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4.4: Homework- Second Derivatives and Interpreting the Derivative

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    1. Given each \(f(t)\), describe in one sentence the meaning of \(f'(t)\).
      1. Let \(f(t)\) be the distance (in miles) an astronaut is from the surface of the earth as he blasts off towards space. Here \(t\) is measured in hours.
        \(f'(t)\) is the speed of the astronaut in miles per hour
      2. Let \(f(t)\) be the number of gallons of diesel gasoline in the tank of a truck, with \(t\) measured in hours.
        \(f'(t)\) is how fast fuel is being burned, in gallons per minute. It could also represent how fast the fuel is being filled up at a gas station.
      3. Let \(f(t)\) be the concentration of NaCl in parts per million within the cytoplasm of a cell. Here, \(t\) is measured in minutes.
        \(f'(t)\) is the rate the concentration of NaCl is increasing in parts per million per minute.
      4. Let \(f(t)\) be the speed of a runner (in feet per second), and let \(t\) be measured in seconds.
        \(f'(t)\) is the acceleration of the runner, or the rate at which the runner’s speed is increasing in (feet per second) per second.
      5. Let \(f(t)\) be the rate (in dollars per hour) that you are paid, where \(t\) is measured in months.
        \(f'(t)\) is like how fast are you getting raises, measured in (dollars per hour) per month.
    2. For each of the functions below, compute the derivative twice. That is, compute \(f'(t)\), then take the derivative of \(f'(t)\) to find \(f''(t)\).
      1. \(f(t) = 5t^2 - 6t + 2\)
        \(10t - 6\), \(10\)
      2. \(f(t) = t^3 + e^t - \sqrt{t}\).,
      3. \(f(t) = \frac{1}{t}\)
        \(-t^{-2}, 2 t^{-3}\)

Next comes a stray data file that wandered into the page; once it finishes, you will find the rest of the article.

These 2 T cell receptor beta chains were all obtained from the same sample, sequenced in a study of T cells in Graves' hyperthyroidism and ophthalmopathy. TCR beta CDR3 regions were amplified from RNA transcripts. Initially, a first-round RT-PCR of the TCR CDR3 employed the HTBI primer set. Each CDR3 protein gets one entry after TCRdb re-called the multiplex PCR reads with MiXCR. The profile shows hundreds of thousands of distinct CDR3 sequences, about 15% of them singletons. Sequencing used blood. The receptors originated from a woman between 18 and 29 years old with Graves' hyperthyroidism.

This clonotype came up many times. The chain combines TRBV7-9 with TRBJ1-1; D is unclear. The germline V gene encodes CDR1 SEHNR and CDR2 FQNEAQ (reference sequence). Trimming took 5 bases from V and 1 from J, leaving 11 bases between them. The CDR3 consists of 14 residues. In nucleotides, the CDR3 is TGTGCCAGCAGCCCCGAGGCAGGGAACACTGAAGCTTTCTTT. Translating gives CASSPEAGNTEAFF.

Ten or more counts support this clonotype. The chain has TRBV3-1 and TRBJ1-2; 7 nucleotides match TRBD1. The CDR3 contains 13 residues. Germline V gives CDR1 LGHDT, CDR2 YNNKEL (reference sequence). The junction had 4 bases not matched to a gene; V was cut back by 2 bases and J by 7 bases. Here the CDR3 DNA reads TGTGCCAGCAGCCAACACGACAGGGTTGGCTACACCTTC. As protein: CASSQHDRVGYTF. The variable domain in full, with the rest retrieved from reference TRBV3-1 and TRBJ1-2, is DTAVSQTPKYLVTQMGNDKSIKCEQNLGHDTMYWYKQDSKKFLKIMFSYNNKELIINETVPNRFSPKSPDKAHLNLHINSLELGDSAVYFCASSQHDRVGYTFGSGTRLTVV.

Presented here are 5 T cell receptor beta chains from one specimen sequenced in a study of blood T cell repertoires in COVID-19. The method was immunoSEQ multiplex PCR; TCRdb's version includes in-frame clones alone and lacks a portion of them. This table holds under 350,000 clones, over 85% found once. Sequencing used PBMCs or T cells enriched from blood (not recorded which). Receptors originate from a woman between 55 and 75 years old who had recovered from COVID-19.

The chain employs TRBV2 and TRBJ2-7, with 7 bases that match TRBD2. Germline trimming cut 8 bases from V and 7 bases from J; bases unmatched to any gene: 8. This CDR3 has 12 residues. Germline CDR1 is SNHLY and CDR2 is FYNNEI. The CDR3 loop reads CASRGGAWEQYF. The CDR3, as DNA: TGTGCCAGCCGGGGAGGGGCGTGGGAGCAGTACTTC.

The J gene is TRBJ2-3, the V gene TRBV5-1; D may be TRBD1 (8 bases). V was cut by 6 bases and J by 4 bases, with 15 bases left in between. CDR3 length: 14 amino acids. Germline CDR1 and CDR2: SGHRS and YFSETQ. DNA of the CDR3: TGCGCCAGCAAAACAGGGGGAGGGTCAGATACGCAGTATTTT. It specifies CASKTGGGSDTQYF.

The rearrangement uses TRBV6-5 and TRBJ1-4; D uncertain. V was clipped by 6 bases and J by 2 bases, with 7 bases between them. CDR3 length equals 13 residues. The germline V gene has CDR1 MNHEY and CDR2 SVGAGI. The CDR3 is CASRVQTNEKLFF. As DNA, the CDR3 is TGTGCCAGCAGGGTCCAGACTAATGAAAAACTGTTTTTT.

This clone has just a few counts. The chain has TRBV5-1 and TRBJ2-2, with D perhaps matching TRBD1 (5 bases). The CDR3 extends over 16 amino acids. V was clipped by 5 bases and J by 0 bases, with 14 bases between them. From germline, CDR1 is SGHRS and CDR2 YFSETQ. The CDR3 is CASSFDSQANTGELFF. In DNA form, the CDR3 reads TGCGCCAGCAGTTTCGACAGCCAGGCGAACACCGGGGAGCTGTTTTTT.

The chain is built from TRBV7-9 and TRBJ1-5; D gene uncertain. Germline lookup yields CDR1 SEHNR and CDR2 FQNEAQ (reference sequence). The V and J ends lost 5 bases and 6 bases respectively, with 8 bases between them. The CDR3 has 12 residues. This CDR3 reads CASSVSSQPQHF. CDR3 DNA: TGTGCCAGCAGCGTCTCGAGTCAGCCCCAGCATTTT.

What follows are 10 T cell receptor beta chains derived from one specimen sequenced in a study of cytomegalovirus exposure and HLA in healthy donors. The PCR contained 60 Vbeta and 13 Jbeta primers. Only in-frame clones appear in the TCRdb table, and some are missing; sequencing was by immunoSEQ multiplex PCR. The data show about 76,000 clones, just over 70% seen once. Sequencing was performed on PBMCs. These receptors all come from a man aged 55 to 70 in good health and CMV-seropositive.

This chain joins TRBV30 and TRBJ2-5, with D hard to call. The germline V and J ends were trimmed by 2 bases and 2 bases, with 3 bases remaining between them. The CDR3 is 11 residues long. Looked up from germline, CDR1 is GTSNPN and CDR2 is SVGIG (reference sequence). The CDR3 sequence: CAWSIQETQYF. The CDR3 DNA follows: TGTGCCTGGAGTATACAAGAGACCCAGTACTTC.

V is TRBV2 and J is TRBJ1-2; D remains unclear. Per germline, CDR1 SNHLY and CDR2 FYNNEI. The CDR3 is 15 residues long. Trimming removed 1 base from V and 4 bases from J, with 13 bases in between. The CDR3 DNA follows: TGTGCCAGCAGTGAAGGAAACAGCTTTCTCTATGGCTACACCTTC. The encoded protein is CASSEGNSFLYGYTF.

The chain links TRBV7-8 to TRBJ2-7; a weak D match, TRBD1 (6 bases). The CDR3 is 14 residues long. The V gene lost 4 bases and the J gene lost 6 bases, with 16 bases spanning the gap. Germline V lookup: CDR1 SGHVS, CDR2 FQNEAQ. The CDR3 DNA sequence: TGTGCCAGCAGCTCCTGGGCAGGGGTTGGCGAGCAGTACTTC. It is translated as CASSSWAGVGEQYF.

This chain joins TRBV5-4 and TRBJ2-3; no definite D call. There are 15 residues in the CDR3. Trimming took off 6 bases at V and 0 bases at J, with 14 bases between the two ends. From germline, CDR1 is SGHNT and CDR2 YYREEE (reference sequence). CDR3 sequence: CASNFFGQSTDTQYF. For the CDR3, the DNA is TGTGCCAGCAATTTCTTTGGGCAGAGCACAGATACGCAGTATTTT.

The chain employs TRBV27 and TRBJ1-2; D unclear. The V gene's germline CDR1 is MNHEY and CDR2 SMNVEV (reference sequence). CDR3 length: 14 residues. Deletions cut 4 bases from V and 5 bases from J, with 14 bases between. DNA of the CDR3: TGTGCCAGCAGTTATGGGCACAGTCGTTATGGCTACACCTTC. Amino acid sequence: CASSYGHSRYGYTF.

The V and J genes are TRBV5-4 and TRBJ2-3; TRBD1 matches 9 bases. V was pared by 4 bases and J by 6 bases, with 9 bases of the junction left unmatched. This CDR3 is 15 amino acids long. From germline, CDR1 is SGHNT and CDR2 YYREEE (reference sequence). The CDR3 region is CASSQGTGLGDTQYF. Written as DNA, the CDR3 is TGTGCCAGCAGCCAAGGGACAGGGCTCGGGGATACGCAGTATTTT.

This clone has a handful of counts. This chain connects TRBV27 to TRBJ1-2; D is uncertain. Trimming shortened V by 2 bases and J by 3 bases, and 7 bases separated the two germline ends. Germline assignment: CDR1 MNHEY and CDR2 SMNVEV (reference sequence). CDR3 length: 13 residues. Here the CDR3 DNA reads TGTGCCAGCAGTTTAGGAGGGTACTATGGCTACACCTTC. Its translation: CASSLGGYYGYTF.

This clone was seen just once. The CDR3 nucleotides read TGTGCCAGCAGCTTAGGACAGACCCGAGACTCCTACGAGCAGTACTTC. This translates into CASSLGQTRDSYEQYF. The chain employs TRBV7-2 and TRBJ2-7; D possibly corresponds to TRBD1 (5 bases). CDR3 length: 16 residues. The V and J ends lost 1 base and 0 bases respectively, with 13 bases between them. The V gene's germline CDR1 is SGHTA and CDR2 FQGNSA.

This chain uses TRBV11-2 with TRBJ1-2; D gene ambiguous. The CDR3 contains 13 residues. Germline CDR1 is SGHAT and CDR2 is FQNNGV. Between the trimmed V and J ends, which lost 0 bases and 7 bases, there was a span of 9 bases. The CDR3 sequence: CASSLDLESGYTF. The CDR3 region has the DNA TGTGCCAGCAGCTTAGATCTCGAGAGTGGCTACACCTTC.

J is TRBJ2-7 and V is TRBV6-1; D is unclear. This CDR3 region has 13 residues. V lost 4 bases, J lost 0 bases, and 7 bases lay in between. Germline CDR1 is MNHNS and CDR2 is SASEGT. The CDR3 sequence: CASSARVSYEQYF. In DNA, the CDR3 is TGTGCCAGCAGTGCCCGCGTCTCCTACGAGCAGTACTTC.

4. \(f(t) = \sin(t)\)
        \(\cos(t)\), \((-\sin(t))\)
      5. \(f(t) = (\sqrt{t} + 1)^2\),
    3. For each graph, circle any inflection points (if any). Label each region between the inflection points has having either a positive or negative second derivative.
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    4. A river bank is eroding. Let \(f(t)\) be the metric tonnes of soil and rock material on day \(t\). Suppose \(f(t) = 0.05t^2 - 3t + 125\) (this model is valid from \(t = 0\) to \(t =30\)) .


      1. What is \(f'(t)\) measuring? What are the correct units?
        How quickly soil and rock are being lost due to erosion in metric tonnes per day.
      2. Sketch the derivative.
      3. Find the derivative
        \(0.1x - 3\)
      4. How quickly is material being lost on day \(t = 5\)? How quickly is material being lost on day \(t = 25\)?
        \(2.5\) metric tons per day on day \(5\), \(0.5\) metric tons per day on day \(25\).
    5. The stock price for Math Nerds, Inc, over the course of an 8 hour trading day (\(t = 0\) to \(t = 8\)) is modeled by \(p(t) = -0.3t^3 + 3t^2 - 4t + 17\) (\(p(t)\) is measured in dollars).
      1. What is \(p'(t)\) measuring? What is \(p''(t)\) measuring? State the correct units for each.
        \(p'(t)\) is the rate of change of the stock price in dollars per hour. \(p''(t)\) is how quickly the stock price rate is speeding up or slowing down, measured in dollars per hour\(^2\)
      2. Sketch the graph of \(p'(t)\) and \(p''(t))\).
      3. Compute \(p'(t)\) and \(p''(t)\).
        \(p'(t) = -0.9t^2 + 6t - 4\), \(p''(t) = -1.8t + 6\).
      4. How quickly is the stock gaining in price at \(t = 4\)? How quickly is it losing value at \(t = 7\)?
        Gaining at 5.6 dollars per hour at \(t = 4\), but losing at a rate of \(-6.1\) dollars per hour at \(t = 7\)
      5. At \(t = 4\), the stock price is clearly growing. But is growth speeding up or slowing down? How can you use the formula for \(p(t)\), \(p'(t)\), or \(p''(t)\) to find out?
        We can plug \(t = 4\) into \(p''(t)\), to get an answer of \(-1.2\) dollars per hour per hour, which means growth is slowing down.
    6. A tank has \(f(t)\) liters of water at time \(t\) measured in minutes, where \(f(t) = -2.2t^3 +27t^2- 120t + 500\) (this model is valid \(t = 0\) to \(t = 9\)).
      1. Sketch the graphs of \(f'(t)\) and \(f''(t)\).
      2. What is \(f'(t)\) measuring? What is the meaning of \(f''(t)\)? Give the correct units.
        Imagine water is leaking out of a hole. \(f'(t)\) is indirectly measuring the size of that hole, since it is measuring how quickly water is being lost in liters per minute. \(f''(t)\) would relate to how quickly the hole is opening or closing, thus measuring how fast the rate is changing in liters per minute per minute.

    This page titled 4.4: Homework- Second Derivatives and Interpreting the Derivative is shared under a CC BY 4.0 license and was authored, remixed, and/or curated by Tyler Seacrest via source content that was edited to the style and standards of the LibreTexts platform; a detailed edit history is available upon request.